Estonia’s energy company Eesti Energia is testing an innovative solution that would enable participation in the Finnish market for power system regulating capacities.
The energy company plans to connect its Auvere Power Plant and wind farms through a virtual power plant platform into a fast-reacting energy reserve that can support Finland’s energy security and security of supply.
In five years from now, Estonia will disconnect from the Russian electric power system and connect to the continental European one. This leads to a need for flexible and responsive energy production equipment that can be activated in real time by using digital solutions. While in Estonia and the Baltics, the market for such a service will emerge in 2025, then in Finland, which is part of the Nordic power system, there is a need for it now.
According to Margus Vals, Member of the Management Board of Eesti Energia, participation in the Finnish energy market would enable to gain valuable experience that could be used already in a few years’ time in Estonia to ensure energy security and security of supply.
“In order to ensure the security of supply after joining the European power system, it is necessary to smartly make maximum use of the suitable existing assets, such as power plants and wind farms and in the future, also equipment and storage units belonging to consumers, such as electric cars,” he said. “Therefore, in cooperation with the Finnish system operator Fingrid and Elering, we are testing an innovative solution, combining traditional and new electricity generation assets, which are 100 per cent digitally managed thanks to Eesti Energia’s innovative Virtual Power Plant. The Virtual Power Plant will soon enable us to offer added value to our Finnish customers through smart solutions.”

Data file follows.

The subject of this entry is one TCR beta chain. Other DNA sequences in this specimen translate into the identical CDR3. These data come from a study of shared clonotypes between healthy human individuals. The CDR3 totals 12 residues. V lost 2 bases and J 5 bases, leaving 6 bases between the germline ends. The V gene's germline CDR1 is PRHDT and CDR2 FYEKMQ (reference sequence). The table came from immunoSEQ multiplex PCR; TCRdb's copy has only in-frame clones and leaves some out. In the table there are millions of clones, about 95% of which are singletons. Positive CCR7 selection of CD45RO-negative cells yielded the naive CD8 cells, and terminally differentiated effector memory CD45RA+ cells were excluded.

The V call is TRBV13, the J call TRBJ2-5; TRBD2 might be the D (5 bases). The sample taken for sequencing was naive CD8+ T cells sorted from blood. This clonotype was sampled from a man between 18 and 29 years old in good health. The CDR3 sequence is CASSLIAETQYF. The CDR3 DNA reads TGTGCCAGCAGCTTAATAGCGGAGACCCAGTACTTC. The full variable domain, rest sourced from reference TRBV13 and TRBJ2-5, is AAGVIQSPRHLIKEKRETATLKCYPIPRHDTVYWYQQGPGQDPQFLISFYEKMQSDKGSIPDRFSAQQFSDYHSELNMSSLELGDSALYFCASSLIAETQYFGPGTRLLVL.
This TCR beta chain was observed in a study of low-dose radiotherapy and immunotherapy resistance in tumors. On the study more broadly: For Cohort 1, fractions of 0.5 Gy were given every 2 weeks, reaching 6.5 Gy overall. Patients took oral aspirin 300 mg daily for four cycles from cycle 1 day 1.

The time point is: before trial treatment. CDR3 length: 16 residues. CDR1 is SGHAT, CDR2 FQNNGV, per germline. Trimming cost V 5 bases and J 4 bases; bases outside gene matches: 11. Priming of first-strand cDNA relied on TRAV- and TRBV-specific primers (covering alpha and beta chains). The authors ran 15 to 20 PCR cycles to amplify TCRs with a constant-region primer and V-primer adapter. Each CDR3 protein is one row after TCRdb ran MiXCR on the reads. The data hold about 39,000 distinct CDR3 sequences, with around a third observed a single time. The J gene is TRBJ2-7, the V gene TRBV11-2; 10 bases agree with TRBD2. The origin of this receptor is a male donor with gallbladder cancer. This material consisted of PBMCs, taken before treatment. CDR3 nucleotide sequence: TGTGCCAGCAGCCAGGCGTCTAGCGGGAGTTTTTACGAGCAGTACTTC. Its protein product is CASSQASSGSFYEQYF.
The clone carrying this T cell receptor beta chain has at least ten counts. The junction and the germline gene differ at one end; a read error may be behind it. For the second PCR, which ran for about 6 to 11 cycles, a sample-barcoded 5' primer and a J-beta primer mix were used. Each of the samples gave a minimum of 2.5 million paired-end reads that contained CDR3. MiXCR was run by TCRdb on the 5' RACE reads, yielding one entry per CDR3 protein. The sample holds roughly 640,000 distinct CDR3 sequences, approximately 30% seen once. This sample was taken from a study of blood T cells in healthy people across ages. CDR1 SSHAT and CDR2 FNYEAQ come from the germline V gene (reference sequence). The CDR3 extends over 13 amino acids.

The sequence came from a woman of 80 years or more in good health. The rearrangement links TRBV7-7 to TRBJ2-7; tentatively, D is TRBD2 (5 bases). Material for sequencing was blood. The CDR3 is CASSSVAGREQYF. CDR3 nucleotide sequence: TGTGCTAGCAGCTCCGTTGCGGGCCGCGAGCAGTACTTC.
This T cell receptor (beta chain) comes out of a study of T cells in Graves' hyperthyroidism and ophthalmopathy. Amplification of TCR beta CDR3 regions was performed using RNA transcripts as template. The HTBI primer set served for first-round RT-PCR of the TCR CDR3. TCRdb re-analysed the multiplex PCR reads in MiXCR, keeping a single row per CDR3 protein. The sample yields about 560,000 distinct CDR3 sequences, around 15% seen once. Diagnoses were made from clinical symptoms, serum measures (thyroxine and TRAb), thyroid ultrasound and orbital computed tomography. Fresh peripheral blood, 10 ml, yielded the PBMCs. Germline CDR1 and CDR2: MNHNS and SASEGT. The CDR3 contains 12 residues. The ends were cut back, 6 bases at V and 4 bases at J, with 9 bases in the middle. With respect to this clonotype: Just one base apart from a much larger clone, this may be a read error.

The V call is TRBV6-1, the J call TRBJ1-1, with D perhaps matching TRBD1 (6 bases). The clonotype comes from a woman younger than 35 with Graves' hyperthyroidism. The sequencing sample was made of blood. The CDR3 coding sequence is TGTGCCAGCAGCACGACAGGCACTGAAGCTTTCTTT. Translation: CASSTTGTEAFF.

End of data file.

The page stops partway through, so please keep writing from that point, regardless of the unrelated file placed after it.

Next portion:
In practice, this means that if there is a demand for regulating capacity in Finland, it will shortly be produced in Eesti Energia’s power plants thanks to the new solution and will be transported via the Estlink 1 submarine cable to Finland, using the available transmission capacity. If, on the contrary, there is too much energy in Finland, Estonia’s power plants will be able to quickly balance it by reducing their production capacities accordingly.
“The Finnish and Estonian transmission system operators Fingrid and Elering have worked to enable market participants in both countries to participate in the automatic frequency restoration reserve market (aFRR) across borders,” added Asta Sihvonen-Punkka, Vice President of Fingrid Oyj. “Demand for the regulating reserve is growing due to the transition to a green energy system, We value cooperation with the Estonian market where we have achieved specific results.”
The tests required to carry out the pilot project will start before the end of the year and the readiness to provide an automatically-activated reserve capacity service to the Finnish energy system should be reached by next spring. In addition, Eesti Energia is preparing to enter the Finnish market with a virtual power plant service for industrial customers, which will speed up the green and digital revolution by making large equipment consuming and generating electricity make money for customers, reducing energy costs and enabling more renewable energy in the market.